Cash & Liquidity ManagementLiquidityHow treasurers can future proof their operations for the challenges ahead

How treasurers can future proof their operations for the challenges ahead

Future proofing treasury operations through transformation is a daunting undertaking, but done correctly can open up a world of opportunity for treasurers, explains Peter Crawley, European head of global liquidity and cash management at HSBC

Treasury teams across Europe, face an increased pressure to adjust their operations and better adapt to fast-moving social, geopolitical and technological changes. Impacted by the ongoing effects of the pandemic, the adoption of new payment methods and technologies, and the need to encompass ESG throughout their activities, treasurers need to future proof their operations to enable effective decision-making, especially during the challenging times to come.

The pandemic, during the midst of low interest rates, regulatory changes and Brexit, was instrumental in creating a shift in the way that treasurers deal with difficult circumstances. They realigned their cash flows to build cash buffers, factored in working from home practices and adapted to new e-commerce business models and digital approaches.

Now treasurers also face a perfect economic storm characterised by supply limitations, rising input costs and interest expenses, lower client available income and rising working capital costs. The residue of previous challenges faced by treasuries and the onset of an even more volatile economic environment has resulted in higher forecasting error for companies and the need for treasurers to reassess the banking landscape for opportunities to further future proof their operations.

Changes  to come

Of the many developments impacting treasurers, notable is the adoption of ISO 20022 XML across market payment infrastructures within the interbank payments messaging space. These changes might ultimately help streamline payment processing and possibly lead to increased data quality and straight-through processing for the industry.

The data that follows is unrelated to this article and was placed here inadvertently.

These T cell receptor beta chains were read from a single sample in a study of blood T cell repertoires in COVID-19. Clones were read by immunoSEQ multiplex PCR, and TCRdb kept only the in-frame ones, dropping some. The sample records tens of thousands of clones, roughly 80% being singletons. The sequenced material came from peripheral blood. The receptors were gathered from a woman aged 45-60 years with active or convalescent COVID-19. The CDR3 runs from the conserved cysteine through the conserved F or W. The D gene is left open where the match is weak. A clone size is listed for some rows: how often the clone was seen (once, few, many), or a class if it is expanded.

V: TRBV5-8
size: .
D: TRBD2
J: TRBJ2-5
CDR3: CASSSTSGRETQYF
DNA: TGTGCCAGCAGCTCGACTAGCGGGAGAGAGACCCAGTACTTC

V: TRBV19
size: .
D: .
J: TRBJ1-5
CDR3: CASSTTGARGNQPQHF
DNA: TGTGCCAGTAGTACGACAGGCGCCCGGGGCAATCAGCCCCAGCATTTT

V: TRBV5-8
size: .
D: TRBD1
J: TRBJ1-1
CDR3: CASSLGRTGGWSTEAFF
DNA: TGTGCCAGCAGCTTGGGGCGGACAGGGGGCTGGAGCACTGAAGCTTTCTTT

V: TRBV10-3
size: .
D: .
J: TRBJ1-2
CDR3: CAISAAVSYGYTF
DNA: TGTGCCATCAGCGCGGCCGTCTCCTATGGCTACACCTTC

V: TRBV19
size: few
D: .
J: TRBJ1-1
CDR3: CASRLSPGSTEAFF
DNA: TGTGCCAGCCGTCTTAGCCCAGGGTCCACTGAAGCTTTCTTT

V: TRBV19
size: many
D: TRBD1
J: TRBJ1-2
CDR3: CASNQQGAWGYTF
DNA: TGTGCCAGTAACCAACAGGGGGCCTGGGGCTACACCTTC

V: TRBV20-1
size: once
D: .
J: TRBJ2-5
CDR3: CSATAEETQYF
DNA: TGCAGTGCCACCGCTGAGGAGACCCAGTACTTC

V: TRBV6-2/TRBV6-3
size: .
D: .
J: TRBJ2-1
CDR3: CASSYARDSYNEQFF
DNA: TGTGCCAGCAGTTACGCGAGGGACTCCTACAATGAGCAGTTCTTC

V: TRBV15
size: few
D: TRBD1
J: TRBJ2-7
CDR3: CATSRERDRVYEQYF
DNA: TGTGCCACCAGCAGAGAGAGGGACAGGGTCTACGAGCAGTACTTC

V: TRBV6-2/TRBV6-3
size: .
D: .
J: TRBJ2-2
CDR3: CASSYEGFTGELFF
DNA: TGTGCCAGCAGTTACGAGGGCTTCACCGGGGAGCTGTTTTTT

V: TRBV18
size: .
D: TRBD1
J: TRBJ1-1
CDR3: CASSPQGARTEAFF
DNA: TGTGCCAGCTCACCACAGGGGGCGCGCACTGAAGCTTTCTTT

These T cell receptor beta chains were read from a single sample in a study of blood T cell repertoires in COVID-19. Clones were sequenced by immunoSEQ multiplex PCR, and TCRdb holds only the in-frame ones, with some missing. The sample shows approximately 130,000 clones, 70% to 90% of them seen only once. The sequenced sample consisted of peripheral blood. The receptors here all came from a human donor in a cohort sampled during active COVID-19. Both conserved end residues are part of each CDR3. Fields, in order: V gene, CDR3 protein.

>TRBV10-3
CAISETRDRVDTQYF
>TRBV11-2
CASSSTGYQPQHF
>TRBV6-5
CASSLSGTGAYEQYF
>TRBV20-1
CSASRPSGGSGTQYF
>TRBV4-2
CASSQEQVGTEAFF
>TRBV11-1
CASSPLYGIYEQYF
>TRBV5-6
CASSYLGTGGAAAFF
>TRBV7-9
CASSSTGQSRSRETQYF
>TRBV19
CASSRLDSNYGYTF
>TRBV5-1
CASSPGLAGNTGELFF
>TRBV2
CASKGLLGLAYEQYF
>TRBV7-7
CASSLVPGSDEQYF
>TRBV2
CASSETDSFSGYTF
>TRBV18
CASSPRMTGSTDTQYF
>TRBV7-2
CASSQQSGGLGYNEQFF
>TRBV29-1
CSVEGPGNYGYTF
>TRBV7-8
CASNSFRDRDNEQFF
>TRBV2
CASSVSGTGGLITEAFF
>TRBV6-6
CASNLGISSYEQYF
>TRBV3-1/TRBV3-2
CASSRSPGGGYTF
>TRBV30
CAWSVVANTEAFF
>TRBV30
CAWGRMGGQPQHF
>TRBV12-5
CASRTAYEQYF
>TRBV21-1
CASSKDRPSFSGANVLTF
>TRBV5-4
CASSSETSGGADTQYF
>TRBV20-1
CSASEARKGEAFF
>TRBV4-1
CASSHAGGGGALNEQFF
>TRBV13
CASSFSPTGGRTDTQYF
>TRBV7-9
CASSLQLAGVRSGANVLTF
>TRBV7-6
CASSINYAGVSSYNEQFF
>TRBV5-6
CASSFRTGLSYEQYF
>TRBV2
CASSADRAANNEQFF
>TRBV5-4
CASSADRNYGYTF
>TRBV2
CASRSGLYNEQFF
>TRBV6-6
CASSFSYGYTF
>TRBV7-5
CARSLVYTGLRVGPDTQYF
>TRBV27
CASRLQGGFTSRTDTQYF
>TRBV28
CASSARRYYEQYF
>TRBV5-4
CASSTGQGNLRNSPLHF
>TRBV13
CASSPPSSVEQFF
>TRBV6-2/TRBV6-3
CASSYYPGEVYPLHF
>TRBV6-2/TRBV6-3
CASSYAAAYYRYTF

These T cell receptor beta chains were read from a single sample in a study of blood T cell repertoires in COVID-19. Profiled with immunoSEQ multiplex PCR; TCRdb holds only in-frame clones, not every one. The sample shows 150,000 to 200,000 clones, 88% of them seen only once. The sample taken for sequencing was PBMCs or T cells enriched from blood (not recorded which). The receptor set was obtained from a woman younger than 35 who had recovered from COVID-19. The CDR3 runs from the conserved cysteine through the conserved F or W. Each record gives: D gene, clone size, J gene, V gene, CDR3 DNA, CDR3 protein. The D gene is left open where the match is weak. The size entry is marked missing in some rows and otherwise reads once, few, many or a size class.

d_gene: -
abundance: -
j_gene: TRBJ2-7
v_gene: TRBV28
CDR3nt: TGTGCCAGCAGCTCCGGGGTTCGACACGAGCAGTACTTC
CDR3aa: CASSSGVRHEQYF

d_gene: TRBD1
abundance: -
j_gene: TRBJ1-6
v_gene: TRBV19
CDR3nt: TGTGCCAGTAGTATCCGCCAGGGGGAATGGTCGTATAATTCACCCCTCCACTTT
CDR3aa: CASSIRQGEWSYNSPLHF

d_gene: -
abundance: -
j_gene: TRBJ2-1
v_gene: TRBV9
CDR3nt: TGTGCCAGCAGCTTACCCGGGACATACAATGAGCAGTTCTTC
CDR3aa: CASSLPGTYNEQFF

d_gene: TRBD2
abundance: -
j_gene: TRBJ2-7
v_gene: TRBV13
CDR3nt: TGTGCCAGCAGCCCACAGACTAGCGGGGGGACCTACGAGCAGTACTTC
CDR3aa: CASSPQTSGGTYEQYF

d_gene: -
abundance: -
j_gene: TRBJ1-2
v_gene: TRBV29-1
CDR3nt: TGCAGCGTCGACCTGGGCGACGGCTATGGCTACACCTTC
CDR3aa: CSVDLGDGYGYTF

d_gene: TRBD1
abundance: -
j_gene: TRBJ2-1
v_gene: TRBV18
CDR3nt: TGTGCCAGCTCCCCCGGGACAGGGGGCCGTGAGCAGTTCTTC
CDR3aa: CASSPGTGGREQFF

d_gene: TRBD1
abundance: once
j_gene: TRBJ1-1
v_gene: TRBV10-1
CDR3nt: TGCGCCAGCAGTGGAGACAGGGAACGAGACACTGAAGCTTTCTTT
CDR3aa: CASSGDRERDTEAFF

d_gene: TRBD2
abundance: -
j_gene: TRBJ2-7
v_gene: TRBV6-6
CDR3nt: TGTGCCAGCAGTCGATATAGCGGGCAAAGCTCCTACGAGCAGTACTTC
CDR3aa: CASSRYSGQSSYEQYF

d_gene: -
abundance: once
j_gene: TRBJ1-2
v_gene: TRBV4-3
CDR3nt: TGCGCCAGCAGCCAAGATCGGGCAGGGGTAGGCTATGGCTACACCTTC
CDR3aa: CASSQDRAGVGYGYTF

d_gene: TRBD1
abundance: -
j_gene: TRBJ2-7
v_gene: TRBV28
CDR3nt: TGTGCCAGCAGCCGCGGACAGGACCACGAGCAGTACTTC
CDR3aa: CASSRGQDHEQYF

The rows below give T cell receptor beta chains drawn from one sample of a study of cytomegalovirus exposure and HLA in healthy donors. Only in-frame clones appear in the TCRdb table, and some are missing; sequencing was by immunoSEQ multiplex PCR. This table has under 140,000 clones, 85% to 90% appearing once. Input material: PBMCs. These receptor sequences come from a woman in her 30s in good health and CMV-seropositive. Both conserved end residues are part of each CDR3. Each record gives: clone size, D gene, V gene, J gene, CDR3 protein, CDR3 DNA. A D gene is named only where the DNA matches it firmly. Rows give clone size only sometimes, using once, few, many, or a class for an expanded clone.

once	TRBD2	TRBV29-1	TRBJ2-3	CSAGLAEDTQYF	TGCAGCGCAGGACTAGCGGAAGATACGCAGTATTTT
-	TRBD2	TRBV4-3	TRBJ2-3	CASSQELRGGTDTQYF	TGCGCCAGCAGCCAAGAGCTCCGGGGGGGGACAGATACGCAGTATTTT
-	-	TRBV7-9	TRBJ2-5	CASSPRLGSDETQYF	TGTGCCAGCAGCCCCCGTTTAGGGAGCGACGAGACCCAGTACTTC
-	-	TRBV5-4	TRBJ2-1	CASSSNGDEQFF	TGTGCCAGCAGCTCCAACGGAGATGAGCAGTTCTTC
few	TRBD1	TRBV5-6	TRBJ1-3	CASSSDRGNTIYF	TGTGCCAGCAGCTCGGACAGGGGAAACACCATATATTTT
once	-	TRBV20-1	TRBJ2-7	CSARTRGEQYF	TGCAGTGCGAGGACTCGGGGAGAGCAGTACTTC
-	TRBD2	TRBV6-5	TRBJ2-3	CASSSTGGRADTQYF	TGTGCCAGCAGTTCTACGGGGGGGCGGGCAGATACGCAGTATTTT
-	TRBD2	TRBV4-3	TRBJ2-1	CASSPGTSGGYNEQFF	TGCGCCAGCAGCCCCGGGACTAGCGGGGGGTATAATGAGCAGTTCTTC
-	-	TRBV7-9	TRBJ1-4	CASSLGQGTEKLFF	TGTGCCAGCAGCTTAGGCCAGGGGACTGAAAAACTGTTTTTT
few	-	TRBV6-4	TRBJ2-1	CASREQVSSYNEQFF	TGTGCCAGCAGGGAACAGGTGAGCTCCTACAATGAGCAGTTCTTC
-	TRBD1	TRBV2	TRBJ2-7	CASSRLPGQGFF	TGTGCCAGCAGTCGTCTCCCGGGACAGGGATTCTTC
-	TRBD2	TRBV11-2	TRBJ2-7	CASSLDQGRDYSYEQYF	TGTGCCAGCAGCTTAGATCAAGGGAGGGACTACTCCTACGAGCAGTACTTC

Another consideration is the advancement of open banking and the ensuing use of open APIs within the treasury arena. This has become an enabler to how treasury departments operate. For example, they can now use APIs to aggregate multi-bank cash positions in real time, as well as leverage APIs to initiate payments straight from their ERP or TMS.

Both the adoption of ISO 20022 XML and the growth of open banking won’t move the needle by themselves. There are indeed many triggers, both from within the organisation, and externally – ranging from factors impacting the supply chain to the need for optimising the cash conversion cycle, as well as new business models that a corporate is developing. These changes provide an opportunity for treasurers to review the bigger picture and start to think of ways to future-proof their operations and capitalise on the opportunities that any new development might bring.

What can treasury do?

Future proofing treasury operations requires a focus on treasury transformation and re-alignment that not only involves treasury teams but also wider business functions. This might include accounting and finance, technology, sales, procurement, banking partners, legal, and more.

There are some key fundamentals for treasurers to consider to help make this happen, such as embedding the right software, identifying inefficiencies, outlining the impacts of change and securing buy-in.

Embed the right cash forecasting software

Ensuring the accuracy of cash flow forecasting has never been more important. Frequently adjusting scenarios to take stock of the evolution of a company’s customers’ payment behaviour in response to macroeconomic challenges, is essential.